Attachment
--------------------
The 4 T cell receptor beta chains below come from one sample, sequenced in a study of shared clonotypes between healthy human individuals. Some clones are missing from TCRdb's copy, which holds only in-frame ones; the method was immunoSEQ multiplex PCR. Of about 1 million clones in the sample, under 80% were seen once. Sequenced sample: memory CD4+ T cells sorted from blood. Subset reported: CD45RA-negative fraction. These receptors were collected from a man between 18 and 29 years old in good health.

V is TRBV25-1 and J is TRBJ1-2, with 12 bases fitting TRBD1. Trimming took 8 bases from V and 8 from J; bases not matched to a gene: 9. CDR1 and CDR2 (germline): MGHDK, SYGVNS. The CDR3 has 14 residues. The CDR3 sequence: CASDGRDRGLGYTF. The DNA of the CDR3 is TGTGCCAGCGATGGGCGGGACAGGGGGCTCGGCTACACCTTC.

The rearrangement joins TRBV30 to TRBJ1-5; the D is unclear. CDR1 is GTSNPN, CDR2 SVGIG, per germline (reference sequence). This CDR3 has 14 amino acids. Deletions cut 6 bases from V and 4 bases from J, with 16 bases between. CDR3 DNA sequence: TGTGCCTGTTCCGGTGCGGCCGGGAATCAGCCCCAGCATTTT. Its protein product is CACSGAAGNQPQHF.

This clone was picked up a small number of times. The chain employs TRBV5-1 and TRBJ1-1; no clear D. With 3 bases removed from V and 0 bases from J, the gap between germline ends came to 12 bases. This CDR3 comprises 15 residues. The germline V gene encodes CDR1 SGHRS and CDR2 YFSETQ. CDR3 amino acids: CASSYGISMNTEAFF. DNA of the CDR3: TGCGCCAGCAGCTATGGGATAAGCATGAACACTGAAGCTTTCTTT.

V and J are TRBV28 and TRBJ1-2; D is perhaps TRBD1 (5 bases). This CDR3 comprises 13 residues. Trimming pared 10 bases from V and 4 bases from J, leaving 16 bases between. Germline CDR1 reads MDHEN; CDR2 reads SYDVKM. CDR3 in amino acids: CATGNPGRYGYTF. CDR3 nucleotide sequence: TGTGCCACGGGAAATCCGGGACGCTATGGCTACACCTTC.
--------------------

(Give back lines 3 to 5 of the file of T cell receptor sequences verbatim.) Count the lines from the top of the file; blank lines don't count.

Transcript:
The rearrangement joins TRBV30 to TRBJ1-5; the D is unclear. CDR1 is GTSNPN, CDR2 SVGIG, per germline (reference sequence). This CDR3 has 14 amino acids. Deletions cut 6 bases from V and 4 bases from J, with 16 bases between. CDR3 DNA sequence: TGTGCCTGTTCCGGTGCGGCCGGGAATCAGCCCCAGCATTTT. Its protein product is CACSGAAGNQPQHF.

This clone was picked up a small number of times. The chain employs TRBV5-1 and TRBJ1-1; no clear D. With 3 bases removed from V and 0 bases from J, the gap between germline ends came to 12 bases. This CDR3 comprises 15 residues. The germline V gene encodes CDR1 SGHRS and CDR2 YFSETQ. CDR3 amino acids: CASSYGISMNTEAFF. DNA of the CDR3: TGCGCCAGCAGCTATGGGATAAGCATGAACACTGAAGCTTTCTTT.

V and J are TRBV28 and TRBJ1-2; D is perhaps TRBD1 (5 bases). This CDR3 comprises 13 residues. Trimming pared 10 bases from V and 4 bases from J, leaving 16 bases between. Germline CDR1 reads MDHEN; CDR2 reads SYDVKM. CDR3 in amino acids: CATGNPGRYGYTF. CDR3 nucleotide sequence: TGTGCCACGGGAAATCCGGGACGCTATGGCTACACCTTC.